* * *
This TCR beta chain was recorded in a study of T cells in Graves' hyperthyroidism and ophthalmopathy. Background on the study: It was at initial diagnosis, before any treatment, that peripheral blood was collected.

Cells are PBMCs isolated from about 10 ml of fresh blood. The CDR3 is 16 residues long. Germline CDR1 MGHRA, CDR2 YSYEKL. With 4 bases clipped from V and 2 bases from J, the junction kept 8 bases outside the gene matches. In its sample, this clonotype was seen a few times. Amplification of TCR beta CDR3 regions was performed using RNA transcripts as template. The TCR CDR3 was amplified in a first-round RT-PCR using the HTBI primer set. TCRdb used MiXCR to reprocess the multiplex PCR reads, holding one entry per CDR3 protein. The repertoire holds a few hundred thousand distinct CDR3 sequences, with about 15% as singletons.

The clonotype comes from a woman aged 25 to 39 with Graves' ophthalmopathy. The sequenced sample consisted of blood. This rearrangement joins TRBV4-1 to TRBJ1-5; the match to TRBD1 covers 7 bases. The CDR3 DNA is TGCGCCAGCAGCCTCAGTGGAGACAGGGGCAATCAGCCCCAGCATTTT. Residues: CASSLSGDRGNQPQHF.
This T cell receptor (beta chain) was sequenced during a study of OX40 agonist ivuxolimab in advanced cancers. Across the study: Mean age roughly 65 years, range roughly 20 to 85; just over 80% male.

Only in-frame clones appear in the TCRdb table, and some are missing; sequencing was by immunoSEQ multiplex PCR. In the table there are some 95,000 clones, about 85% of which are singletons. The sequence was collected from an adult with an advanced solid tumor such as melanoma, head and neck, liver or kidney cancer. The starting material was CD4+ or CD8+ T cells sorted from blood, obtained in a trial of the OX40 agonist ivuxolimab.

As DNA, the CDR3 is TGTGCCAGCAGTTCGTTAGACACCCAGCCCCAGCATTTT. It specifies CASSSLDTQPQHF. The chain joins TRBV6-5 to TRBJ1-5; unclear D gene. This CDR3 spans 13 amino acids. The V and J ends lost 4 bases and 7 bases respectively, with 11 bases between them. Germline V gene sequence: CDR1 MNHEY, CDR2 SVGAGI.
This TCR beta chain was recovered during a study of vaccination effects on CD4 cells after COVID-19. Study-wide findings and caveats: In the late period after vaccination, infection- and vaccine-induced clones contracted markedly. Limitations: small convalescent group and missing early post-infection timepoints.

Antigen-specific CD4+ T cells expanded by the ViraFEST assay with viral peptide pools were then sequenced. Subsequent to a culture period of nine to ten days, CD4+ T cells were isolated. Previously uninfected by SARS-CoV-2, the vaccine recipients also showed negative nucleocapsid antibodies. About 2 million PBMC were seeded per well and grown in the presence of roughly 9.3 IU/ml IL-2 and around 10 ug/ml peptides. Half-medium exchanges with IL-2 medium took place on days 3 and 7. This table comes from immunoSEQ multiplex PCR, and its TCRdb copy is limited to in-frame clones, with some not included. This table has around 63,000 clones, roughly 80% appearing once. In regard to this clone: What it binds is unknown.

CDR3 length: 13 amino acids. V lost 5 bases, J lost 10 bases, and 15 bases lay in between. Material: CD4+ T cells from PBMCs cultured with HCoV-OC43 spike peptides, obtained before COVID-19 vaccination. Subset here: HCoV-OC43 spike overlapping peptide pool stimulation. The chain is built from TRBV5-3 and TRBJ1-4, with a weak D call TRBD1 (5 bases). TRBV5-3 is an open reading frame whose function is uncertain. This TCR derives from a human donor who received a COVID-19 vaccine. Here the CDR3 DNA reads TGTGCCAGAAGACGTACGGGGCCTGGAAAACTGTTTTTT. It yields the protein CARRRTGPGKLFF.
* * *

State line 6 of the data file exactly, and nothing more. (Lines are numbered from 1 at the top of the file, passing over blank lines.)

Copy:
As DNA, the CDR3 is TGTGCCAGCAGTTCGTTAGACACCCAGCCCCAGCATTTT. It specifies CASSSLDTQPQHF. The chain joins TRBV6-5 to TRBJ1-5; unclear D gene. This CDR3 spans 13 amino acids. The V and J ends lost 4 bases and 7 bases respectively, with 11 bases between them. Germline V gene sequence: CDR1 MNHEY, CDR2 SVGAGI.